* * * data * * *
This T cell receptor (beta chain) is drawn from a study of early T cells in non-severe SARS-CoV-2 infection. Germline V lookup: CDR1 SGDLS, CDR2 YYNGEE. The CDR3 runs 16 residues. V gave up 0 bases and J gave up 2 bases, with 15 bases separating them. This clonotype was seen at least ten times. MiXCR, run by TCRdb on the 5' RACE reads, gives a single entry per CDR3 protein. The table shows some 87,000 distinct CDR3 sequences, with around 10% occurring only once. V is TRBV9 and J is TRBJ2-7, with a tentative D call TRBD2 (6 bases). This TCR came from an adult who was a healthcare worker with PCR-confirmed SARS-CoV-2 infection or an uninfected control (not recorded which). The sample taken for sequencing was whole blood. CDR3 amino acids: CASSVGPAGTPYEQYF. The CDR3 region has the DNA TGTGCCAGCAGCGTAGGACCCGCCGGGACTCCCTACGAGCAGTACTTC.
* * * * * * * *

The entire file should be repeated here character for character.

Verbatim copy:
This T cell receptor (beta chain) is drawn from a study of early T cells in non-severe SARS-CoV-2 infection. Germline V lookup: CDR1 SGDLS, CDR2 YYNGEE. The CDR3 runs 16 residues. V gave up 0 bases and J gave up 2 bases, with 15 bases separating them. This clonotype was seen at least ten times. MiXCR, run by TCRdb on the 5' RACE reads, gives a single entry per CDR3 protein. The table shows some 87,000 distinct CDR3 sequences, with around 10% occurring only once. V is TRBV9 and J is TRBJ2-7, with a tentative D call TRBD2 (6 bases). This TCR came from an adult who was a healthcare worker with PCR-confirmed SARS-CoV-2 infection or an uninfected control (not recorded which). The sample taken for sequencing was whole blood. CDR3 amino acids: CASSVGPAGTPYEQYF. The CDR3 region has the DNA TGTGCCAGCAGCGTAGGACCCGCCGGGACTCCCTACGAGCAGTACTTC.